Seminar Condensed Matter Physics

Eigenstate Thermalization Hypothesis and Its Deviations from Random-Matrix Theory beyond the Thermalization Time

by Jiaozi Wang

D5-153 (UHG)




The eigenstate thermalization hypothesis explains the emergence of the thermodynamic equilibrium in isolated quantum many-body systems by assuming a particular structure of the observable’s matrix elements in the energy eigenbasis. Schematically, it postulates that off-diagonal matrix elements are random numbers and the observables can be described by random matrix theory (RMT). To what extent a RMT description applies, more precisely at which energy scale matrix elements of physical operators become truly uncorrelated, is, however, not fully understood. We study this issue by introducing a novel numerical approach to probe correlations between matrix elements for Hilbert-space dimensions beyond those accessible by exact diagonalization. Our analysis is based on the evaluation of higher moments of operator submatrices, defined within energy windows of varying width. Considering nonintegrable quantum spin chains, we observe that matrix elements remain correlated even for narrow energy windows corresponding to timescales of the order of thermalization time of the respective observables. We also demonstrate that such residual correlations between matrix elements are reflected in the dynamics of out-of-time-ordered correlation functions.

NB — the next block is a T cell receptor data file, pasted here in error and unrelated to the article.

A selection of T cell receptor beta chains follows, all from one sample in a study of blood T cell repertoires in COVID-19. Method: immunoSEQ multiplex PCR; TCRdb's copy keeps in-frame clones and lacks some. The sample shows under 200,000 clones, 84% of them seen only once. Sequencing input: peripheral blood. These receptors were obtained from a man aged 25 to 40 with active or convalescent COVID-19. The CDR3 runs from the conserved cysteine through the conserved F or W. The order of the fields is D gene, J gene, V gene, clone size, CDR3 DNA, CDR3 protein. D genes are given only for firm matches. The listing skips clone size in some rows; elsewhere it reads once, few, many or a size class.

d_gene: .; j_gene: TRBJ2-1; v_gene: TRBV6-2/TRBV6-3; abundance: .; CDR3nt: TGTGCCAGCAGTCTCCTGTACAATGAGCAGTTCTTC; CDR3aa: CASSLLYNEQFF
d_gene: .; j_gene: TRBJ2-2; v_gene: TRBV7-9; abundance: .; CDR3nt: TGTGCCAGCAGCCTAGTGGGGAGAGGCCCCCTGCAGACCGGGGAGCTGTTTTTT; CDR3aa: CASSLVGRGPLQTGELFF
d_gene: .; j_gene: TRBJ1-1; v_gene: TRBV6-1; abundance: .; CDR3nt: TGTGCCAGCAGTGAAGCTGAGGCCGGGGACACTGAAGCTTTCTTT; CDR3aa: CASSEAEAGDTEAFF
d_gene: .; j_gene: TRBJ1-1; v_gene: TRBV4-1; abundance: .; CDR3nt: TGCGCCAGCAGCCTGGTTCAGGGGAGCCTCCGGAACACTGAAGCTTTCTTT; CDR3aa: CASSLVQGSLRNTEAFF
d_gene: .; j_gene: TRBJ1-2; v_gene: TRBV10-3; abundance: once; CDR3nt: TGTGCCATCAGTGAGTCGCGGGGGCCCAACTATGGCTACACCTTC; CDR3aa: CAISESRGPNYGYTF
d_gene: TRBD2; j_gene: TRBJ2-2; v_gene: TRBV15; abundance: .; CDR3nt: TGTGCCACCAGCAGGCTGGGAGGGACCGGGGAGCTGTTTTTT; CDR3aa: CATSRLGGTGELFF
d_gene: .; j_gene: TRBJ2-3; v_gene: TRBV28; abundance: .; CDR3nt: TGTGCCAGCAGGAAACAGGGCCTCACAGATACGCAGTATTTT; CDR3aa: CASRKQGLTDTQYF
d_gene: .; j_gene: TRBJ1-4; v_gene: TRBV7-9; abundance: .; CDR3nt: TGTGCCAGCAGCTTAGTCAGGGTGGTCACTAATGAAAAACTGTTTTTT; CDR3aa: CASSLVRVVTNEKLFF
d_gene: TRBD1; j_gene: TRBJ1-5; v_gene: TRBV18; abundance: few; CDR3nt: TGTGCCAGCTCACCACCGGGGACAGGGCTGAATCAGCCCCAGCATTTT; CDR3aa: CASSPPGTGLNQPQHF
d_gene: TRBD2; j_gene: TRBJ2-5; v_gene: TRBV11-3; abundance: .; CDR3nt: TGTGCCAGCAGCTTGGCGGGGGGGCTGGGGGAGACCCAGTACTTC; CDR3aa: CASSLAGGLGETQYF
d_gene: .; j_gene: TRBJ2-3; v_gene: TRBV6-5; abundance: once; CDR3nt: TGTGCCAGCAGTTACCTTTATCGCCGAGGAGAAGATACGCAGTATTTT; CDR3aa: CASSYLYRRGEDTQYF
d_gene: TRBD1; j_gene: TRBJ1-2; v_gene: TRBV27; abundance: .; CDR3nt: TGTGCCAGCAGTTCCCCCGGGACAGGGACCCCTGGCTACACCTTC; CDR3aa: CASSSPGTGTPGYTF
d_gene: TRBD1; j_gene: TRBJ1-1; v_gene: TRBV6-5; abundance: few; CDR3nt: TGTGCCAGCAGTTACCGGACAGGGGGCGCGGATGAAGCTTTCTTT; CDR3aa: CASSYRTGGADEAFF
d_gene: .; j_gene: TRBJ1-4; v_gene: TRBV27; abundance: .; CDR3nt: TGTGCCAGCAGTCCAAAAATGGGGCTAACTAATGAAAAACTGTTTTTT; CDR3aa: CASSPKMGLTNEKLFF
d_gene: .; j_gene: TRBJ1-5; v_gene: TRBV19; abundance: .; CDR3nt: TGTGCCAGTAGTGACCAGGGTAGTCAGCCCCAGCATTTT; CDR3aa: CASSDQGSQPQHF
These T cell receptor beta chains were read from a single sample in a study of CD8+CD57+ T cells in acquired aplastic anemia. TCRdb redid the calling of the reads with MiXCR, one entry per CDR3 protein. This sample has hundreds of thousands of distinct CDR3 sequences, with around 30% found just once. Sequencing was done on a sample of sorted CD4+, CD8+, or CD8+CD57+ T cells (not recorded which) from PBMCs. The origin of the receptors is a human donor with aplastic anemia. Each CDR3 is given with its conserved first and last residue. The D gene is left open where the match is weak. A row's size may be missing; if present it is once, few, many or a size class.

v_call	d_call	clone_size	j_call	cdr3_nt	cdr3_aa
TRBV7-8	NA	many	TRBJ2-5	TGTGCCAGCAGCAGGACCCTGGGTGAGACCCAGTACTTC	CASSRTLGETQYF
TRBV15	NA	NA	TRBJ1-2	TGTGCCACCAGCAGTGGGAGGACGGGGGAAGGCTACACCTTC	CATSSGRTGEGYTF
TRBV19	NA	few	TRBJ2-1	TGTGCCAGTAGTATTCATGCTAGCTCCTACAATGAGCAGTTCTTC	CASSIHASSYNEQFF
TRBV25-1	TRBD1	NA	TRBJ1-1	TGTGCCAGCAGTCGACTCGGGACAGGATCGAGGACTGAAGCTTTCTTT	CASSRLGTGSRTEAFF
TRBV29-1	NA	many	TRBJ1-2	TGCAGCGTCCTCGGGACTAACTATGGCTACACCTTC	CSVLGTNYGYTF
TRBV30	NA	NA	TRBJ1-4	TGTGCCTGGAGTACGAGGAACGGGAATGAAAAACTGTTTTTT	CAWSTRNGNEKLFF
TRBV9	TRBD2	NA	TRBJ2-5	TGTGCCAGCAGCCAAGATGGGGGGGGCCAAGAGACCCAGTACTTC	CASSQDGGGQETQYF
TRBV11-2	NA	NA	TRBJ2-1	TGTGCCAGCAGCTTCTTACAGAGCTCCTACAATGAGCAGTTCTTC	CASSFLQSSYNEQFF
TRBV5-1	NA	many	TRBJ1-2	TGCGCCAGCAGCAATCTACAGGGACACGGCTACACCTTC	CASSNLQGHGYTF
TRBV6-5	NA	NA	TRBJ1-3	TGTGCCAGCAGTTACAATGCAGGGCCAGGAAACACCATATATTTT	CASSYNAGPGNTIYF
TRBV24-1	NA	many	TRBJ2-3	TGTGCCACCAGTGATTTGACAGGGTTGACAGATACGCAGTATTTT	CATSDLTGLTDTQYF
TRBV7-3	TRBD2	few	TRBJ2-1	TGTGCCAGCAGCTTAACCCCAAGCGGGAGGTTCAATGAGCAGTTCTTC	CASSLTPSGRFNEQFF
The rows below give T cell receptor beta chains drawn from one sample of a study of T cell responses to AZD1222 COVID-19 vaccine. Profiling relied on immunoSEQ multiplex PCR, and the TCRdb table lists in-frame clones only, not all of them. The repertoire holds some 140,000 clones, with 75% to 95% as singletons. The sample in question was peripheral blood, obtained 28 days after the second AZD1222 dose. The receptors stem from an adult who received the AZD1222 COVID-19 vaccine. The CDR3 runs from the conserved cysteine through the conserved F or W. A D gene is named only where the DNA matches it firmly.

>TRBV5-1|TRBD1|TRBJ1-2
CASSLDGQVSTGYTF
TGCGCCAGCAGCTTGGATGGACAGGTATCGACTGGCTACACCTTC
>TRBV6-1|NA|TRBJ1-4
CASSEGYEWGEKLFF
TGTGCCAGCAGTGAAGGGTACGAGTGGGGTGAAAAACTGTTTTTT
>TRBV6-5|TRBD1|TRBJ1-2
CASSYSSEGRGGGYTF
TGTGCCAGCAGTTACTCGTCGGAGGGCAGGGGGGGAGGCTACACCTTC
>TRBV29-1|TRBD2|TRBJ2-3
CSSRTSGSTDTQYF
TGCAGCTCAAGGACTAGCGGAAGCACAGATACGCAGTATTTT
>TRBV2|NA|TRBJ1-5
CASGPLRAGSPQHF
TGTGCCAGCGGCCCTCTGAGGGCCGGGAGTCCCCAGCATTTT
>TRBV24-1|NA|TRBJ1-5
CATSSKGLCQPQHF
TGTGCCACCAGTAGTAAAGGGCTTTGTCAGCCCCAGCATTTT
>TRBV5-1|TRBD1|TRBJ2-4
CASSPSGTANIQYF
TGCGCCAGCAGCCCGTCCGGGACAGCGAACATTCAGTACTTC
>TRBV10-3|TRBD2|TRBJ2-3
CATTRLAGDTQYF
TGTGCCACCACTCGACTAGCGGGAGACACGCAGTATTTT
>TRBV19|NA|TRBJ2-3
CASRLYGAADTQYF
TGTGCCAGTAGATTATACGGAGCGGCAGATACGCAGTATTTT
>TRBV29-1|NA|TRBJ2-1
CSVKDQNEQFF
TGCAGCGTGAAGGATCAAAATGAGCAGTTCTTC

Phys. Rev. Lett. 128, 180601 (2022)
Organized by

Jürgen Schnack